At least I think he was a bit more aware of WHY the walls aren't panning out as well as he would like, since he does have some texture on those walls. I didn't think it would be too big a problem, but it has actually been a big-ass ol' problem. Never again will we attempt this crap on a wall with even a teensy bit of texture. Drummer took a trowel (or maybe it was a tool called a Japan scraper) and showed him how we moved the product across the wall (or at least tried to move it, in this home's case). If you have ever seen venetian plaster applied, this is the same method. You have the trowel at an angle and try to glide the tool smoothly across the walls surface, spreading the product as you do so. So the client knows what we are up against, anyway.

We have padded in some of the mileage costs and may have to add more. Just on mileage alone, it is a 50-mile roundtrip from our home to his and back again. Plus most of that is on toll roads, and that adds up, too.

Boy, we hope to finish up this weekend. I do not want to be out there the weekend of my birthday - July 7 - but want to selfishly have those days to sleep in or whatever.

Gonna end this one... let's just say that the tale continues (sob!).

Tuesday, June 12, 2007

Another client?

Well, hope springs eternal. Got another potential client on the line, so to speak. This one is, by coincidence, another sports guy - NFL. Who, thankfully, knows his way around the 'net well enough to stumble across our web site and give us a phone call. He bought a new home in Pearland, but not one of those palatial kinds (not like the NBA player's home, where we antiqued the kitchen cabinetry). He's not in that level of pay-bracket.

Funny thing is - he called us from our "home" state of Minnesota, having gone up there to (I surmise) sign the contract, as he'd recently been signed as a free agent (his former team had not renewed him). Drummer returned the call and that's why we are at this point of developing an idea to show him. Met with his fiancee at this new house, where she showed us the color charts, etc., that he had mailed to her. We brought Leroy with us - he is the guy who does our base coat painting and (bless him!) also the taping that we need (but he does NOT). So while we were discussing colors and showing her samples, Leroy was doing preliminary measurements and just looking at the construction of the house. Found all kinds of things, which he started to relate to this young woman. The client was on the cell phone with us at the same time, and she was passing some of that info on to him.

Long story short: because we are working up ideas, we will return to their new home on Friday (my day off) and show some work-ups and also to have Leroy tell this guy about the things he needs to have the builder correct. Drummer found some, too, and we are not sure if the water is on or off at this place. It had abysmal water pressure, which was discovered when Drummer used the restroom and flushed the toilet. Ooohwee, that was so-o-o-o noisy - the noise from the flushing, I mean - not poor ol' Drummer's use of the restroom! We proceeded to run water in the kitchen (extremely low pressure) and then I think she was panicking a bit.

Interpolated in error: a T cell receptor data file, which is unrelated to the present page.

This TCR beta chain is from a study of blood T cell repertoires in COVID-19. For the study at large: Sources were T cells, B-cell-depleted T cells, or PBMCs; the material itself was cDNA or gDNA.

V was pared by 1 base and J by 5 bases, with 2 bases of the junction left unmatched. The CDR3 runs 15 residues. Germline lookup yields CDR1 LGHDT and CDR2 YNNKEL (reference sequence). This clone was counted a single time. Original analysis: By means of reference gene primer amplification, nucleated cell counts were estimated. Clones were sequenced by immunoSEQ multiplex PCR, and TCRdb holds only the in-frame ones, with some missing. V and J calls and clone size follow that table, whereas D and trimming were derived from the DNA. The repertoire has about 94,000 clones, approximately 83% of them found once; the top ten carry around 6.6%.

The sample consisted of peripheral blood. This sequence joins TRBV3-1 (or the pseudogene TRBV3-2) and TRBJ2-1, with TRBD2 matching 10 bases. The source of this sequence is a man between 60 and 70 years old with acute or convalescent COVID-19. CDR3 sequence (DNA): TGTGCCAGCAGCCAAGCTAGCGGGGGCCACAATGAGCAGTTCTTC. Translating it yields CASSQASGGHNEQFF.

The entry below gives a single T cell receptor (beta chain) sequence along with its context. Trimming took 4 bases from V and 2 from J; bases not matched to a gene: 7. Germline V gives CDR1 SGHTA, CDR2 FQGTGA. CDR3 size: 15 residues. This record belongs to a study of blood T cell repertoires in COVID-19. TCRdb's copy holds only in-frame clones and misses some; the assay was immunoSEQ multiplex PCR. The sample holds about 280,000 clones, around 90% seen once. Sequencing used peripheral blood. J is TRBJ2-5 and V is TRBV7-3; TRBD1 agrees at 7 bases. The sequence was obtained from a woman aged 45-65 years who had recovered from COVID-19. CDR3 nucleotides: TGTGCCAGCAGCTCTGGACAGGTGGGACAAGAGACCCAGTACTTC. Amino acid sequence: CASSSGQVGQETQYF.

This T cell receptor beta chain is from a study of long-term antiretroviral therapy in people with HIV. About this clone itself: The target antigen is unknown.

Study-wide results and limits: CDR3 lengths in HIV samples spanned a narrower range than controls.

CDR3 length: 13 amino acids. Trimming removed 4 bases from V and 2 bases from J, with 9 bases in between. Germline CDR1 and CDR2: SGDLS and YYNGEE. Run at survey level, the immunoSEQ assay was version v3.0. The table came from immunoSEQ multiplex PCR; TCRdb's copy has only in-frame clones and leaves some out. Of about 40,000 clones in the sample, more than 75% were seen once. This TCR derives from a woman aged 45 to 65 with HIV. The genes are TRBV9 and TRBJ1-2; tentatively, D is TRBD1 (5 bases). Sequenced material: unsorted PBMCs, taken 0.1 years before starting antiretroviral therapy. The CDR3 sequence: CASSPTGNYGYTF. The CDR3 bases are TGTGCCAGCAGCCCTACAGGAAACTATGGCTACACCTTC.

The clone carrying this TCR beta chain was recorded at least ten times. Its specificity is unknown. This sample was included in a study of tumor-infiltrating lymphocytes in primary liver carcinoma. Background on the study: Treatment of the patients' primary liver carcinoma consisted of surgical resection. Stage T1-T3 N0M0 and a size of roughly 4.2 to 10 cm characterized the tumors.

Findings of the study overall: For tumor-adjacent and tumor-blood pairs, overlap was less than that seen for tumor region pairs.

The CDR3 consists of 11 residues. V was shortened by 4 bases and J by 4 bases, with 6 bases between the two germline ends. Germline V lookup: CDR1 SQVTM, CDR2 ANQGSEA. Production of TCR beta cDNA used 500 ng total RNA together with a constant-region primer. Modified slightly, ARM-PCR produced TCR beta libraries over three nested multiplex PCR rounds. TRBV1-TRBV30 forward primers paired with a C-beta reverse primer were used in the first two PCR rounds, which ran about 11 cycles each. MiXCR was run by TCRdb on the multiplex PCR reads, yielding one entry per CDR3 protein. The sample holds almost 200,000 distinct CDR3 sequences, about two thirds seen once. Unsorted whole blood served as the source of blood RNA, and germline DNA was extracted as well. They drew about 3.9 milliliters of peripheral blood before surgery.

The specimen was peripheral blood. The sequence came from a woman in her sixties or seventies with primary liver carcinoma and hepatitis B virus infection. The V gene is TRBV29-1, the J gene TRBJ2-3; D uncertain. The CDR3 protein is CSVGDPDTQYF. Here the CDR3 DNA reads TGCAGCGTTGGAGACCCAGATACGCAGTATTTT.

This home has one of those "rotunda" entries which some builders are using to impress the clients. Unfortunately for us, that means LOTS of scaffolding, as it is a two-story deal. Leroy will need it for base coating, and I will need it for doing the faux effects, too. Fortunately, I am not really that weird about heights. Don't get me wrong - I would rather not work up that high, but if it will give us something good for our portfolio and also make a client happy (and this faux artist happy, too, with earning the money!), then go for it, I say!

The client likes the metallic effect shown on one of the photos on the website. He is the first one who has the guts (and maybe the money) to do this, so I am looking forward to having a larger room to photograph and put in our "show book" that other clients can review. We did one of our "no-no's" and actually purchased paint without much money from the client, so we can show him at least the dining room idea. We have the metallic ices on hand and can use that without an additional investment, so that will be okay, I guess. I want to work up some ideas for the rotunda, too - so maybe I can sweet-talk Drummer into buying just a quart of that base paint so that I can try an idea out.

Creative genius (up for debate, I know), signing off....

Saturday, May 26, 2007

Getting sick and wasting time

Aaarrrgh! I hate being or getting sick. It wastes so much time. And I especially hate it when it happens over a long holiday weekend. I feel screwed, screwed out of the time, of the healthy down-time, out of my personal myself time.

I'm dealing with one of those mysterious bugs that we all get from time to time. Don't know if I can "blame" my carpooler for this one or not. I do know that one of his kids was sick last week, and then he got sick, too. I think he thought it was allergies, but he didn't sound like he does when his allergies really bother him. So I'll nominate him as the likely culprit - but the truth is, this kind of stuff can just develop in your own system. Of course, by the time it was starting, I did not have symptoms that a doc would use, to give you a prescription. So what can I do?